The rules of D&D 5e do not specify requirements on alignment or deity; the two do not need to share any relationship to one another. Clerics can only get domains offered by their deity, but other classes are not affected by their choice of deity in any way. And alignment is even freer than that—not even clerics are affected mechanically by their alignment. Some items and effects may change somewhat depending on the user’s alignment, but that’s as far as it goes (and those are pretty rare).
However, it may be worth noting that traditionally (read: previous editions), the Forgotten Realms, the default setting for many D&D 5e products, had fairly stringent requirements. Mortals were required to have a patron deity (though they may offer prayers to other deities who cover a particular challenge). Being “Faithless” could cause a lot of trouble for a person, and should one die in that state, one’s afterlife is particularly grim: the soul is added to the Wall of the Faithless.
And generally speaking, true faith in a Realms deity required an alignment that is at most “one step” removed from the deity’s: an LG deity had followers who were LG, NG (L→N is the step), or LN (G→N), but not anything else (LE would be G→N→E, two steps; TN would be L→N and G→N so also two steps; etc. for remaining alignments).
But other settings always do things differently. For example, in the third edition, the Realms were not the default, and instead by default only ordained priests (usually clerics) of the deity have to be close in alignment, while lay followers can stray further. In the setting Eberron, like 5e does by default, even clerics could have completely different alignments (and secretly-evil clerics of nominally-good faiths like the Church of the Silver Flame were a major part of the world and plot).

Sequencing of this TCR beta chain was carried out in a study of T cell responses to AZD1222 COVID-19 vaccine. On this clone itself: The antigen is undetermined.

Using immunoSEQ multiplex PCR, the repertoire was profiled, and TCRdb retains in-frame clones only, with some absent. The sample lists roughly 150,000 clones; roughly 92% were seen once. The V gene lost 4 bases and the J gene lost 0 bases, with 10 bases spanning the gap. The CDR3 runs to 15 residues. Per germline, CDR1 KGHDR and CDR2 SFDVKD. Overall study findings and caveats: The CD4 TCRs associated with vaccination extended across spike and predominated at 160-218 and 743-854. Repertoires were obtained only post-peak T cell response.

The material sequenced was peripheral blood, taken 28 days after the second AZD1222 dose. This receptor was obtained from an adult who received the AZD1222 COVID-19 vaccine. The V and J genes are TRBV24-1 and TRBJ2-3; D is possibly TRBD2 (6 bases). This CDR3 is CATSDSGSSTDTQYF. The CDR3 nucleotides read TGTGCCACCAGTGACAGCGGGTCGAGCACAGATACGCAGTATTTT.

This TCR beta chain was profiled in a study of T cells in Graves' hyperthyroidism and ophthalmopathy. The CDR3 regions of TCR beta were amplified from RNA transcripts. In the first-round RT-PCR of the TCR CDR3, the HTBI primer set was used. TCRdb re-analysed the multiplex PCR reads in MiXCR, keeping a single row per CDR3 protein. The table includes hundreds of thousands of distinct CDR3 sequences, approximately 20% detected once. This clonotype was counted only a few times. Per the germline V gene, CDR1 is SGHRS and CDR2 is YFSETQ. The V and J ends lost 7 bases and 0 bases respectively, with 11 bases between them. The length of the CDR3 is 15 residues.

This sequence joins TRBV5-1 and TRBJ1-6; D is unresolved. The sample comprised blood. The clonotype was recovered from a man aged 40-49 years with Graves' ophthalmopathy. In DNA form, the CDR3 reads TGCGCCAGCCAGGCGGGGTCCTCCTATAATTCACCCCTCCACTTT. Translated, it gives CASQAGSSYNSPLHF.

The effect of faith and faithlessness also varied significantly: by default, even clerics could have no deity and instead worship an “ideal.” In Eberron, it is difficult to tell if gods even exist and faith vs. atheism has little demonstrable effect (barring the personal comfort that faith can bring the faithful). And the Dark Sun setting basically doesn’t have deities at all; clerics there worship the elements.
So you see how all of this can be changed by the DM to tailor the world to the particular game. You can play in the Forgotten Realms with less stringent faith requirements, as in 5e as written (but you should know that a lot may change in the cosmology as a result; you may want to look into how much Wizards has written about the change), you can play Eberron with more present and active (and picky) deities (but you should know that this changes the tone of the setting in some significant ways). And obviously, if you are playing in your own setting, you can do whatever you want.
The ranger class is also somewhat interesting: the nature magic of rangers is something they share, to an extent, with druids. Often these classes were said to worship “nature” more than any particular deity (again, with the exception of the Realms, where deity-worship was compulsory; there druids and rangers both tended to worship particular deities of nature or natural phenomena rather than nature as a concept, and their magics come from that deity rather than just being natural).